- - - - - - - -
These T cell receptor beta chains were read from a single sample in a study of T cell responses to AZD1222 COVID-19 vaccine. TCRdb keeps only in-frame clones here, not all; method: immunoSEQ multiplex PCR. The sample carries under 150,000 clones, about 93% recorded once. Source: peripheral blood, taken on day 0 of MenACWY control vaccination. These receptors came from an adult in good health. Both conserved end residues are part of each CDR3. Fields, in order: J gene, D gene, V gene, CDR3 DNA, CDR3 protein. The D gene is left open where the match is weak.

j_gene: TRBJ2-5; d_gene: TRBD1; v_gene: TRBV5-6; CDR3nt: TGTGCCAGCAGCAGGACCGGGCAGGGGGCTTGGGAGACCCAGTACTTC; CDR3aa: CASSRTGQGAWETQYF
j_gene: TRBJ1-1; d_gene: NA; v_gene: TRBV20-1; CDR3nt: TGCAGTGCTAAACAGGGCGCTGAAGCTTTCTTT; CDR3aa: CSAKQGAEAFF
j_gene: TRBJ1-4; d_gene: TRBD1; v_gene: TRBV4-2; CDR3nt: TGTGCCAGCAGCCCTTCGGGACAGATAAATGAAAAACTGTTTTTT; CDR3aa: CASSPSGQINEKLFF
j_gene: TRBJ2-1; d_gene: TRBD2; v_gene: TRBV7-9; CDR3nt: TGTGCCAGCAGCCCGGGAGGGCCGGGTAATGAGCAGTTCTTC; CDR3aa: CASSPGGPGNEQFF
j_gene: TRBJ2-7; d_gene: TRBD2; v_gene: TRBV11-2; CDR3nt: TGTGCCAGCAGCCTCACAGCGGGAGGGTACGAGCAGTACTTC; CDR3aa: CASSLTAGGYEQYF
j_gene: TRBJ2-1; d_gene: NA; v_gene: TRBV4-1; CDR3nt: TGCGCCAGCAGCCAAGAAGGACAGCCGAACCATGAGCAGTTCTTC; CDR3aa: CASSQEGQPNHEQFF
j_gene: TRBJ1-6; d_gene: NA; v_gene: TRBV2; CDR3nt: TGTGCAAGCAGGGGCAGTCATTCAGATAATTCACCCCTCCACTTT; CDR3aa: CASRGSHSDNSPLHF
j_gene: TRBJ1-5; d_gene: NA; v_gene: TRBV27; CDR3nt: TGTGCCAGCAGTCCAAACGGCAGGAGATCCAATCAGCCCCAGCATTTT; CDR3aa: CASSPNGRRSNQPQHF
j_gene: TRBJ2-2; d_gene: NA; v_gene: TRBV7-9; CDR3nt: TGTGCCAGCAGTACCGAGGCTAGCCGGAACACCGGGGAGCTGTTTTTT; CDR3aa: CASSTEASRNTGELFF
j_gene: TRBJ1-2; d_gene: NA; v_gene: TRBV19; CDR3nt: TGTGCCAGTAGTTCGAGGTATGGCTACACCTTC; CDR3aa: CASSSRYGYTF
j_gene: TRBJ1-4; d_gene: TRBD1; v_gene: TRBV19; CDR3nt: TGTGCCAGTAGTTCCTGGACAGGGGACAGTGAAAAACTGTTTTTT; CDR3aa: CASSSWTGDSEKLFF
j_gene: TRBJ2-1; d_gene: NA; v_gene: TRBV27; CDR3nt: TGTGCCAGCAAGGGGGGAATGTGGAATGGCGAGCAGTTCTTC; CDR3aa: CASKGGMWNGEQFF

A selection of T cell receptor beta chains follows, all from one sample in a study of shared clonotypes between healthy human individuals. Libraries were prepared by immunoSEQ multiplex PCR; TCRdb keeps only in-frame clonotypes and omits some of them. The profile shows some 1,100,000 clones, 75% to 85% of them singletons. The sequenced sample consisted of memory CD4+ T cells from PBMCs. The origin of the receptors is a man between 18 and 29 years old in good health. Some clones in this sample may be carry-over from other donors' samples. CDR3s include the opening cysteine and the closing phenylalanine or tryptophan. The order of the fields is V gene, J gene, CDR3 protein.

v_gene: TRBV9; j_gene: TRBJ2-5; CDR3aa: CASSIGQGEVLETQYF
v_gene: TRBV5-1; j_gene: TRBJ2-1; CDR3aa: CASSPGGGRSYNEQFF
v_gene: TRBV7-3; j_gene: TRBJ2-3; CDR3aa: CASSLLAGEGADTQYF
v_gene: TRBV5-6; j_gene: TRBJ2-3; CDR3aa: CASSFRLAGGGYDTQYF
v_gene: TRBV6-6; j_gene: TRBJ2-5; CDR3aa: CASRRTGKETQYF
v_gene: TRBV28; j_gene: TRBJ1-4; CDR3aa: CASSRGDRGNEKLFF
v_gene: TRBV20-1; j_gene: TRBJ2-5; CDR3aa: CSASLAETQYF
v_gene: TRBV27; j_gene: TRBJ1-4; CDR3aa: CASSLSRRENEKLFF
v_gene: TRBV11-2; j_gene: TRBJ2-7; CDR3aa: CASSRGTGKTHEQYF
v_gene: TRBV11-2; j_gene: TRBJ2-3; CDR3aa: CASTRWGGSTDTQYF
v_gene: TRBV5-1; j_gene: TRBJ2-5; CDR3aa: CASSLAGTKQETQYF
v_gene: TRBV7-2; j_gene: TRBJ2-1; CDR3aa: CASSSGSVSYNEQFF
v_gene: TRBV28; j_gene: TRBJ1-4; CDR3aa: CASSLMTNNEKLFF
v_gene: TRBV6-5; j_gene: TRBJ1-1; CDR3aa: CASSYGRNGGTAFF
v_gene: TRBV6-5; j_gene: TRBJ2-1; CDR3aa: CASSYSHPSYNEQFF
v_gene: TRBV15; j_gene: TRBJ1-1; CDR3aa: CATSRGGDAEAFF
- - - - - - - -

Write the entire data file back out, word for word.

These T cell receptor beta chains were read from a single sample in a study of T cell responses to AZD1222 COVID-19 vaccine. TCRdb keeps only in-frame clones here, not all; method: immunoSEQ multiplex PCR. The sample carries under 150,000 clones, about 93% recorded once. Source: peripheral blood, taken on day 0 of MenACWY control vaccination. These receptors came from an adult in good health. Both conserved end residues are part of each CDR3. Fields, in order: J gene, D gene, V gene, CDR3 DNA, CDR3 protein. The D gene is left open where the match is weak.

j_gene: TRBJ2-5; d_gene: TRBD1; v_gene: TRBV5-6; CDR3nt: TGTGCCAGCAGCAGGACCGGGCAGGGGGCTTGGGAGACCCAGTACTTC; CDR3aa: CASSRTGQGAWETQYF
j_gene: TRBJ1-1; d_gene: NA; v_gene: TRBV20-1; CDR3nt: TGCAGTGCTAAACAGGGCGCTGAAGCTTTCTTT; CDR3aa: CSAKQGAEAFF
j_gene: TRBJ1-4; d_gene: TRBD1; v_gene: TRBV4-2; CDR3nt: TGTGCCAGCAGCCCTTCGGGACAGATAAATGAAAAACTGTTTTTT; CDR3aa: CASSPSGQINEKLFF
j_gene: TRBJ2-1; d_gene: TRBD2; v_gene: TRBV7-9; CDR3nt: TGTGCCAGCAGCCCGGGAGGGCCGGGTAATGAGCAGTTCTTC; CDR3aa: CASSPGGPGNEQFF
j_gene: TRBJ2-7; d_gene: TRBD2; v_gene: TRBV11-2; CDR3nt: TGTGCCAGCAGCCTCACAGCGGGAGGGTACGAGCAGTACTTC; CDR3aa: CASSLTAGGYEQYF
j_gene: TRBJ2-1; d_gene: NA; v_gene: TRBV4-1; CDR3nt: TGCGCCAGCAGCCAAGAAGGACAGCCGAACCATGAGCAGTTCTTC; CDR3aa: CASSQEGQPNHEQFF
j_gene: TRBJ1-6; d_gene: NA; v_gene: TRBV2; CDR3nt: TGTGCAAGCAGGGGCAGTCATTCAGATAATTCACCCCTCCACTTT; CDR3aa: CASRGSHSDNSPLHF
j_gene: TRBJ1-5; d_gene: NA; v_gene: TRBV27; CDR3nt: TGTGCCAGCAGTCCAAACGGCAGGAGATCCAATCAGCCCCAGCATTTT; CDR3aa: CASSPNGRRSNQPQHF
j_gene: TRBJ2-2; d_gene: NA; v_gene: TRBV7-9; CDR3nt: TGTGCCAGCAGTACCGAGGCTAGCCGGAACACCGGGGAGCTGTTTTTT; CDR3aa: CASSTEASRNTGELFF
j_gene: TRBJ1-2; d_gene: NA; v_gene: TRBV19; CDR3nt: TGTGCCAGTAGTTCGAGGTATGGCTACACCTTC; CDR3aa: CASSSRYGYTF
j_gene: TRBJ1-4; d_gene: TRBD1; v_gene: TRBV19; CDR3nt: TGTGCCAGTAGTTCCTGGACAGGGGACAGTGAAAAACTGTTTTTT; CDR3aa: CASSSWTGDSEKLFF
j_gene: TRBJ2-1; d_gene: NA; v_gene: TRBV27; CDR3nt: TGTGCCAGCAAGGGGGGAATGTGGAATGGCGAGCAGTTCTTC; CDR3aa: CASKGGMWNGEQFF

A selection of T cell receptor beta chains follows, all from one sample in a study of shared clonotypes between healthy human individuals. Libraries were prepared by immunoSEQ multiplex PCR; TCRdb keeps only in-frame clonotypes and omits some of them. The profile shows some 1,100,000 clones, 75% to 85% of them singletons. The sequenced sample consisted of memory CD4+ T cells from PBMCs. The origin of the receptors is a man between 18 and 29 years old in good health. Some clones in this sample may be carry-over from other donors' samples. CDR3s include the opening cysteine and the closing phenylalanine or tryptophan. The order of the fields is V gene, J gene, CDR3 protein.

v_gene: TRBV9; j_gene: TRBJ2-5; CDR3aa: CASSIGQGEVLETQYF
v_gene: TRBV5-1; j_gene: TRBJ2-1; CDR3aa: CASSPGGGRSYNEQFF
v_gene: TRBV7-3; j_gene: TRBJ2-3; CDR3aa: CASSLLAGEGADTQYF
v_gene: TRBV5-6; j_gene: TRBJ2-3; CDR3aa: CASSFRLAGGGYDTQYF
v_gene: TRBV6-6; j_gene: TRBJ2-5; CDR3aa: CASRRTGKETQYF
v_gene: TRBV28; j_gene: TRBJ1-4; CDR3aa: CASSRGDRGNEKLFF
v_gene: TRBV20-1; j_gene: TRBJ2-5; CDR3aa: CSASLAETQYF
v_gene: TRBV27; j_gene: TRBJ1-4; CDR3aa: CASSLSRRENEKLFF
v_gene: TRBV11-2; j_gene: TRBJ2-7; CDR3aa: CASSRGTGKTHEQYF
v_gene: TRBV11-2; j_gene: TRBJ2-3; CDR3aa: CASTRWGGSTDTQYF
v_gene: TRBV5-1; j_gene: TRBJ2-5; CDR3aa: CASSLAGTKQETQYF
v_gene: TRBV7-2; j_gene: TRBJ2-1; CDR3aa: CASSSGSVSYNEQFF
v_gene: TRBV28; j_gene: TRBJ1-4; CDR3aa: CASSLMTNNEKLFF
v_gene: TRBV6-5; j_gene: TRBJ1-1; CDR3aa: CASSYGRNGGTAFF
v_gene: TRBV6-5; j_gene: TRBJ2-1; CDR3aa: CASSYSHPSYNEQFF
v_gene: TRBV15; j_gene: TRBJ1-1; CDR3aa: CATSRGGDAEAFF